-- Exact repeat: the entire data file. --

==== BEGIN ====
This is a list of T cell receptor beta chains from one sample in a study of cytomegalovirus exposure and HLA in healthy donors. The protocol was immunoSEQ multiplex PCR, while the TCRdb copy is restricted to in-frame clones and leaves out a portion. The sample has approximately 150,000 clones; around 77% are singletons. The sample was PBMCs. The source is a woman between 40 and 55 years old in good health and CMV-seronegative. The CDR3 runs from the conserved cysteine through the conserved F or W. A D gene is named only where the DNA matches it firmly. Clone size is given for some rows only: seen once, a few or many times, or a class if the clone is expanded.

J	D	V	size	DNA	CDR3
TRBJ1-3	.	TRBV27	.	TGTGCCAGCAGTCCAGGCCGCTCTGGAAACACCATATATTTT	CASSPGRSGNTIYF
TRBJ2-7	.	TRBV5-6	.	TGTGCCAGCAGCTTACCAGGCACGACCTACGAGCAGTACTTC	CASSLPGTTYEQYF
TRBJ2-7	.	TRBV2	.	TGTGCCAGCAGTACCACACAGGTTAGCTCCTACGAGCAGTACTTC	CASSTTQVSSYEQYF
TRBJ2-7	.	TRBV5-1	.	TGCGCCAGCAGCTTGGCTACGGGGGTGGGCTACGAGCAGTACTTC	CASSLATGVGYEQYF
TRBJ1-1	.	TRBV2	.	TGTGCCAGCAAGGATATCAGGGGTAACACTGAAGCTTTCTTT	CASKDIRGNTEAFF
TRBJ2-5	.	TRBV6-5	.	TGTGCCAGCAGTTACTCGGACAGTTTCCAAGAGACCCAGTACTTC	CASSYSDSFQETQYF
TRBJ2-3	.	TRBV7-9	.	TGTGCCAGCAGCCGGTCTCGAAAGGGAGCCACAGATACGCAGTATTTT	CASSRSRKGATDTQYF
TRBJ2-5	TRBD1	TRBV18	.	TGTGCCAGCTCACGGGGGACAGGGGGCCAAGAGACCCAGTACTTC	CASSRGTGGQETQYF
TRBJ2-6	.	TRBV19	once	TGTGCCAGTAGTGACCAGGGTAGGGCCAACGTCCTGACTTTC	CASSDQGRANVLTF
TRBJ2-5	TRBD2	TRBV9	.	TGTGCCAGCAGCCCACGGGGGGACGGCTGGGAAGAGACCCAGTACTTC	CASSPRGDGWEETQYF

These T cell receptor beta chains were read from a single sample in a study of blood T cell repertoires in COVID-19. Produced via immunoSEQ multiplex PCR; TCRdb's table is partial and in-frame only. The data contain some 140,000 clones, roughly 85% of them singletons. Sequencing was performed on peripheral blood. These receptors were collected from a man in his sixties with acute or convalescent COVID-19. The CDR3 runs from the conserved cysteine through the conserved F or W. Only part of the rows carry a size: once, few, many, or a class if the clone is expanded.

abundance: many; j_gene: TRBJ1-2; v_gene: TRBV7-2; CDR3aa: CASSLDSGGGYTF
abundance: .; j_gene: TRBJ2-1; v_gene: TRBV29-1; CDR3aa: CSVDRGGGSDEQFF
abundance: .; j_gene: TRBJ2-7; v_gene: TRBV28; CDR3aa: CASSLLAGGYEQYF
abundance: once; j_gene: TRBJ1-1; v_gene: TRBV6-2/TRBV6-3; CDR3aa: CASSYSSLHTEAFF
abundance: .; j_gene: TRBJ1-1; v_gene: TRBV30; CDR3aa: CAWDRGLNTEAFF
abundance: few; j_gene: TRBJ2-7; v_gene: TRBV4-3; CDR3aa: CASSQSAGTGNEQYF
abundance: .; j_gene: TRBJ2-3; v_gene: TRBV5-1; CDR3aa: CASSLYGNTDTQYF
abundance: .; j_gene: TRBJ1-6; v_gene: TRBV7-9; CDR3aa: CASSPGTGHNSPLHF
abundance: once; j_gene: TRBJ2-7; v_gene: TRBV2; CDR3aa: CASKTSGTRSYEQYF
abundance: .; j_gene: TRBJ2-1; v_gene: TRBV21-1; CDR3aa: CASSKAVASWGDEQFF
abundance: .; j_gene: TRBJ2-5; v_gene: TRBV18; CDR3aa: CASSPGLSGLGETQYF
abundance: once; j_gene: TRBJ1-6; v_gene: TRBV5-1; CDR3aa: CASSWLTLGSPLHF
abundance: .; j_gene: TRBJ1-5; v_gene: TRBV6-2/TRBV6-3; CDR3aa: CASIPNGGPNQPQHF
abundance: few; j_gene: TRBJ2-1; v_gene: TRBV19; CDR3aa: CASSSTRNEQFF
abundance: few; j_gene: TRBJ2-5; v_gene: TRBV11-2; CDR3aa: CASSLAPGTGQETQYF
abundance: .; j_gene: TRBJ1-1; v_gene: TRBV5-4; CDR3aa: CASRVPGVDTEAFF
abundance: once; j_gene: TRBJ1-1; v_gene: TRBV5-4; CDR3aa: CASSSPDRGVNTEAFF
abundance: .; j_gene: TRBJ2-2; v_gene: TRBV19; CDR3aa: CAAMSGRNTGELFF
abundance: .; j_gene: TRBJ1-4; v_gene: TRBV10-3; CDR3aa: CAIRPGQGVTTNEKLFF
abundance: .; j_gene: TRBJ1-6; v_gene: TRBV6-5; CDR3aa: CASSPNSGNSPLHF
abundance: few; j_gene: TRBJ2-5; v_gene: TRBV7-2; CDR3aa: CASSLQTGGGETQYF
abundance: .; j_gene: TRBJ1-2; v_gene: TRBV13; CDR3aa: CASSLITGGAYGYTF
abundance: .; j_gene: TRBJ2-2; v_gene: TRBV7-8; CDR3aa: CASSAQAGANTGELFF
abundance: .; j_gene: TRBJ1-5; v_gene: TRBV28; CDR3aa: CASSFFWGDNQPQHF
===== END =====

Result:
This is a list of T cell receptor beta chains from one sample in a study of cytomegalovirus exposure and HLA in healthy donors. The protocol was immunoSEQ multiplex PCR, while the TCRdb copy is restricted to in-frame clones and leaves out a portion. The sample has approximately 150,000 clones; around 77% are singletons. The sample was PBMCs. The source is a woman between 40 and 55 years old in good health and CMV-seronegative. The CDR3 runs from the conserved cysteine through the conserved F or W. A D gene is named only where the DNA matches it firmly. Clone size is given for some rows only: seen once, a few or many times, or a class if the clone is expanded.

J	D	V	size	DNA	CDR3
TRBJ1-3	.	TRBV27	.	TGTGCCAGCAGTCCAGGCCGCTCTGGAAACACCATATATTTT	CASSPGRSGNTIYF
TRBJ2-7	.	TRBV5-6	.	TGTGCCAGCAGCTTACCAGGCACGACCTACGAGCAGTACTTC	CASSLPGTTYEQYF
TRBJ2-7	.	TRBV2	.	TGTGCCAGCAGTACCACACAGGTTAGCTCCTACGAGCAGTACTTC	CASSTTQVSSYEQYF
TRBJ2-7	.	TRBV5-1	.	TGCGCCAGCAGCTTGGCTACGGGGGTGGGCTACGAGCAGTACTTC	CASSLATGVGYEQYF
TRBJ1-1	.	TRBV2	.	TGTGCCAGCAAGGATATCAGGGGTAACACTGAAGCTTTCTTT	CASKDIRGNTEAFF
TRBJ2-5	.	TRBV6-5	.	TGTGCCAGCAGTTACTCGGACAGTTTCCAAGAGACCCAGTACTTC	CASSYSDSFQETQYF
TRBJ2-3	.	TRBV7-9	.	TGTGCCAGCAGCCGGTCTCGAAAGGGAGCCACAGATACGCAGTATTTT	CASSRSRKGATDTQYF
TRBJ2-5	TRBD1	TRBV18	.	TGTGCCAGCTCACGGGGGACAGGGGGCCAAGAGACCCAGTACTTC	CASSRGTGGQETQYF
TRBJ2-6	.	TRBV19	once	TGTGCCAGTAGTGACCAGGGTAGGGCCAACGTCCTGACTTTC	CASSDQGRANVLTF
TRBJ2-5	TRBD2	TRBV9	.	TGTGCCAGCAGCCCACGGGGGGACGGCTGGGAAGAGACCCAGTACTTC	CASSPRGDGWEETQYF

These T cell receptor beta chains were read from a single sample in a study of blood T cell repertoires in COVID-19. Produced via immunoSEQ multiplex PCR; TCRdb's table is partial and in-frame only. The data contain some 140,000 clones, roughly 85% of them singletons. Sequencing was performed on peripheral blood. These receptors were collected from a man in his sixties with acute or convalescent COVID-19. The CDR3 runs from the conserved cysteine through the conserved F or W. Only part of the rows carry a size: once, few, many, or a class if the clone is expanded.

abundance: many; j_gene: TRBJ1-2; v_gene: TRBV7-2; CDR3aa: CASSLDSGGGYTF
abundance: .; j_gene: TRBJ2-1; v_gene: TRBV29-1; CDR3aa: CSVDRGGGSDEQFF
abundance: .; j_gene: TRBJ2-7; v_gene: TRBV28; CDR3aa: CASSLLAGGYEQYF
abundance: once; j_gene: TRBJ1-1; v_gene: TRBV6-2/TRBV6-3; CDR3aa: CASSYSSLHTEAFF
abundance: .; j_gene: TRBJ1-1; v_gene: TRBV30; CDR3aa: CAWDRGLNTEAFF
abundance: few; j_gene: TRBJ2-7; v_gene: TRBV4-3; CDR3aa: CASSQSAGTGNEQYF
abundance: .; j_gene: TRBJ2-3; v_gene: TRBV5-1; CDR3aa: CASSLYGNTDTQYF
abundance: .; j_gene: TRBJ1-6; v_gene: TRBV7-9; CDR3aa: CASSPGTGHNSPLHF
abundance: once; j_gene: TRBJ2-7; v_gene: TRBV2; CDR3aa: CASKTSGTRSYEQYF
abundance: .; j_gene: TRBJ2-1; v_gene: TRBV21-1; CDR3aa: CASSKAVASWGDEQFF
abundance: .; j_gene: TRBJ2-5; v_gene: TRBV18; CDR3aa: CASSPGLSGLGETQYF
abundance: once; j_gene: TRBJ1-6; v_gene: TRBV5-1; CDR3aa: CASSWLTLGSPLHF
abundance: .; j_gene: TRBJ1-5; v_gene: TRBV6-2/TRBV6-3; CDR3aa: CASIPNGGPNQPQHF
abundance: few; j_gene: TRBJ2-1; v_gene: TRBV19; CDR3aa: CASSSTRNEQFF
abundance: few; j_gene: TRBJ2-5; v_gene: TRBV11-2; CDR3aa: CASSLAPGTGQETQYF
abundance: .; j_gene: TRBJ1-1; v_gene: TRBV5-4; CDR3aa: CASRVPGVDTEAFF
abundance: once; j_gene: TRBJ1-1; v_gene: TRBV5-4; CDR3aa: CASSSPDRGVNTEAFF
abundance: .; j_gene: TRBJ2-2; v_gene: TRBV19; CDR3aa: CAAMSGRNTGELFF
abundance: .; j_gene: TRBJ1-4; v_gene: TRBV10-3; CDR3aa: CAIRPGQGVTTNEKLFF
abundance: .; j_gene: TRBJ1-6; v_gene: TRBV6-5; CDR3aa: CASSPNSGNSPLHF
abundance: few; j_gene: TRBJ2-5; v_gene: TRBV7-2; CDR3aa: CASSLQTGGGETQYF
abundance: .; j_gene: TRBJ1-2; v_gene: TRBV13; CDR3aa: CASSLITGGAYGYTF
abundance: .; j_gene: TRBJ2-2; v_gene: TRBV7-8; CDR3aa: CASSAQAGANTGELFF
abundance: .; j_gene: TRBJ1-5; v_gene: TRBV28; CDR3aa: CASSFFWGDNQPQHF